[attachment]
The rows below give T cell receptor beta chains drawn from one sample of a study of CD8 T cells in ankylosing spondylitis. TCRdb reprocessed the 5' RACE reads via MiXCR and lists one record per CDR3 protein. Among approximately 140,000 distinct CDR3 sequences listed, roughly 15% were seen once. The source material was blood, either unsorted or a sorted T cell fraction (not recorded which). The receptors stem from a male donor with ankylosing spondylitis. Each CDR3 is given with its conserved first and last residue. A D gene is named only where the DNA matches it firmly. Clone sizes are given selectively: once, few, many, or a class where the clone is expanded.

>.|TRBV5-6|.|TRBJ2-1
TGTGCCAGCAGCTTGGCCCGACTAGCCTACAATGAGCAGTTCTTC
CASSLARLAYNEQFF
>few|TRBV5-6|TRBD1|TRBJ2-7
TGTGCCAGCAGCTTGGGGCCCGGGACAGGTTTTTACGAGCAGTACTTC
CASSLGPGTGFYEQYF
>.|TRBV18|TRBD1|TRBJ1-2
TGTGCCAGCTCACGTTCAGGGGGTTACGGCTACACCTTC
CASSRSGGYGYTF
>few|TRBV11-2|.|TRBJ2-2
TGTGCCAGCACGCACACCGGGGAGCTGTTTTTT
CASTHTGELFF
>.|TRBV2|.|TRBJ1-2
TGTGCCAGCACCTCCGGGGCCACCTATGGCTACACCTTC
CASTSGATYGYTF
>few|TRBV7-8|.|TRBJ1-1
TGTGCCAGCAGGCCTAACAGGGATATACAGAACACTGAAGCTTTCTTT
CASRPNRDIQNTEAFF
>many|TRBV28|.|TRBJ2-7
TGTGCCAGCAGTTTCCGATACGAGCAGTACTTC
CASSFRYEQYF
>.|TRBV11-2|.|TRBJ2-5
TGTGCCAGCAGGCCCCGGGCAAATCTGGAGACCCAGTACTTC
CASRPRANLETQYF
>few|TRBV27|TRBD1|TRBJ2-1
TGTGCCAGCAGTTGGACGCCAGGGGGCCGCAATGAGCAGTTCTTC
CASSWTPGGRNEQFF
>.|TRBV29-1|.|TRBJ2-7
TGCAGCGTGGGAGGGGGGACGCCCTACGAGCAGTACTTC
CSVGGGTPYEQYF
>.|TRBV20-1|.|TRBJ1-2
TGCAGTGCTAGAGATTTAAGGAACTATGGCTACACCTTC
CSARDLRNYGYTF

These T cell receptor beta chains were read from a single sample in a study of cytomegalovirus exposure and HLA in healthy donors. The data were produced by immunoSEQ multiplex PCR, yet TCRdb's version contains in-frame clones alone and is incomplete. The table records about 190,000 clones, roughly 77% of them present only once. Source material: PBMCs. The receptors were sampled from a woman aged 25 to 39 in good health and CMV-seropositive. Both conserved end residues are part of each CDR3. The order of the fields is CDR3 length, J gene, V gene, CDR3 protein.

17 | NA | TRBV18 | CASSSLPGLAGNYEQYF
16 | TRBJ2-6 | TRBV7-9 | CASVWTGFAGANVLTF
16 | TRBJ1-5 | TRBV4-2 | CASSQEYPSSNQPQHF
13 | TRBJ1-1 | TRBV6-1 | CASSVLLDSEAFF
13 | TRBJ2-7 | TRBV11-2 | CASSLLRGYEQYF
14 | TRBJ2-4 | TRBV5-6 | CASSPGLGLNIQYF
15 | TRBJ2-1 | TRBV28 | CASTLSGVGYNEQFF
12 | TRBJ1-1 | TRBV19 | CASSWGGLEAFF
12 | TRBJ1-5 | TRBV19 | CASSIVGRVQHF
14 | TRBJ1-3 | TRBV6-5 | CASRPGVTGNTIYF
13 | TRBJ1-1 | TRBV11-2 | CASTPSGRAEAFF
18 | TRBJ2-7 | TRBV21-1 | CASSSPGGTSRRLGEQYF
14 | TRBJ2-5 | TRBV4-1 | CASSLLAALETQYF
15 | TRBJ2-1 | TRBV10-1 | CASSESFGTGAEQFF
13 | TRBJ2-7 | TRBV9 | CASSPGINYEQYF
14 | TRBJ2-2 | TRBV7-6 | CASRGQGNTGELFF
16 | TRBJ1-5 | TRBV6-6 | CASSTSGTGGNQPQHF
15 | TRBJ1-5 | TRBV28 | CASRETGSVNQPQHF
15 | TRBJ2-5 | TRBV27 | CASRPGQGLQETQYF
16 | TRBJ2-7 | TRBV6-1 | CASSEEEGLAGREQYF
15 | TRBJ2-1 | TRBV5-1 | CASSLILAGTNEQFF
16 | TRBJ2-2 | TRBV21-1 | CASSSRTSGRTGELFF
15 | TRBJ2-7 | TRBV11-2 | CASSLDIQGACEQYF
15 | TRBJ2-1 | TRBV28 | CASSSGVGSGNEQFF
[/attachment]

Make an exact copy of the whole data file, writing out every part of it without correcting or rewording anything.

The rows below give T cell receptor beta chains drawn from one sample of a study of CD8 T cells in ankylosing spondylitis. TCRdb reprocessed the 5' RACE reads via MiXCR and lists one record per CDR3 protein. Among approximately 140,000 distinct CDR3 sequences listed, roughly 15% were seen once. The source material was blood, either unsorted or a sorted T cell fraction (not recorded which). The receptors stem from a male donor with ankylosing spondylitis. Each CDR3 is given with its conserved first and last residue. A D gene is named only where the DNA matches it firmly. Clone sizes are given selectively: once, few, many, or a class where the clone is expanded.

>.|TRBV5-6|.|TRBJ2-1
TGTGCCAGCAGCTTGGCCCGACTAGCCTACAATGAGCAGTTCTTC
CASSLARLAYNEQFF
>few|TRBV5-6|TRBD1|TRBJ2-7
TGTGCCAGCAGCTTGGGGCCCGGGACAGGTTTTTACGAGCAGTACTTC
CASSLGPGTGFYEQYF
>.|TRBV18|TRBD1|TRBJ1-2
TGTGCCAGCTCACGTTCAGGGGGTTACGGCTACACCTTC
CASSRSGGYGYTF
>few|TRBV11-2|.|TRBJ2-2
TGTGCCAGCACGCACACCGGGGAGCTGTTTTTT
CASTHTGELFF
>.|TRBV2|.|TRBJ1-2
TGTGCCAGCACCTCCGGGGCCACCTATGGCTACACCTTC
CASTSGATYGYTF
>few|TRBV7-8|.|TRBJ1-1
TGTGCCAGCAGGCCTAACAGGGATATACAGAACACTGAAGCTTTCTTT
CASRPNRDIQNTEAFF
>many|TRBV28|.|TRBJ2-7
TGTGCCAGCAGTTTCCGATACGAGCAGTACTTC
CASSFRYEQYF
>.|TRBV11-2|.|TRBJ2-5
TGTGCCAGCAGGCCCCGGGCAAATCTGGAGACCCAGTACTTC
CASRPRANLETQYF
>few|TRBV27|TRBD1|TRBJ2-1
TGTGCCAGCAGTTGGACGCCAGGGGGCCGCAATGAGCAGTTCTTC
CASSWTPGGRNEQFF
>.|TRBV29-1|.|TRBJ2-7
TGCAGCGTGGGAGGGGGGACGCCCTACGAGCAGTACTTC
CSVGGGTPYEQYF
>.|TRBV20-1|.|TRBJ1-2
TGCAGTGCTAGAGATTTAAGGAACTATGGCTACACCTTC
CSARDLRNYGYTF

These T cell receptor beta chains were read from a single sample in a study of cytomegalovirus exposure and HLA in healthy donors. The data were produced by immunoSEQ multiplex PCR, yet TCRdb's version contains in-frame clones alone and is incomplete. The table records about 190,000 clones, roughly 77% of them present only once. Source material: PBMCs. The receptors were sampled from a woman aged 25 to 39 in good health and CMV-seropositive. Both conserved end residues are part of each CDR3. The order of the fields is CDR3 length, J gene, V gene, CDR3 protein.

17 | NA | TRBV18 | CASSSLPGLAGNYEQYF
16 | TRBJ2-6 | TRBV7-9 | CASVWTGFAGANVLTF
16 | TRBJ1-5 | TRBV4-2 | CASSQEYPSSNQPQHF
13 | TRBJ1-1 | TRBV6-1 | CASSVLLDSEAFF
13 | TRBJ2-7 | TRBV11-2 | CASSLLRGYEQYF
14 | TRBJ2-4 | TRBV5-6 | CASSPGLGLNIQYF
15 | TRBJ2-1 | TRBV28 | CASTLSGVGYNEQFF
12 | TRBJ1-1 | TRBV19 | CASSWGGLEAFF
12 | TRBJ1-5 | TRBV19 | CASSIVGRVQHF
14 | TRBJ1-3 | TRBV6-5 | CASRPGVTGNTIYF
13 | TRBJ1-1 | TRBV11-2 | CASTPSGRAEAFF
18 | TRBJ2-7 | TRBV21-1 | CASSSPGGTSRRLGEQYF
14 | TRBJ2-5 | TRBV4-1 | CASSLLAALETQYF
15 | TRBJ2-1 | TRBV10-1 | CASSESFGTGAEQFF
13 | TRBJ2-7 | TRBV9 | CASSPGINYEQYF
14 | TRBJ2-2 | TRBV7-6 | CASRGQGNTGELFF
16 | TRBJ1-5 | TRBV6-6 | CASSTSGTGGNQPQHF
15 | TRBJ1-5 | TRBV28 | CASRETGSVNQPQHF
15 | TRBJ2-5 | TRBV27 | CASRPGQGLQETQYF
16 | TRBJ2-7 | TRBV6-1 | CASSEEEGLAGREQYF
15 | TRBJ2-1 | TRBV5-1 | CASSLILAGTNEQFF
16 | TRBJ2-2 | TRBV21-1 | CASSSRTSGRTGELFF
15 | TRBJ2-7 | TRBV11-2 | CASSLDIQGACEQYF
15 | TRBJ2-1 | TRBV28 | CASSSGVGSGNEQFF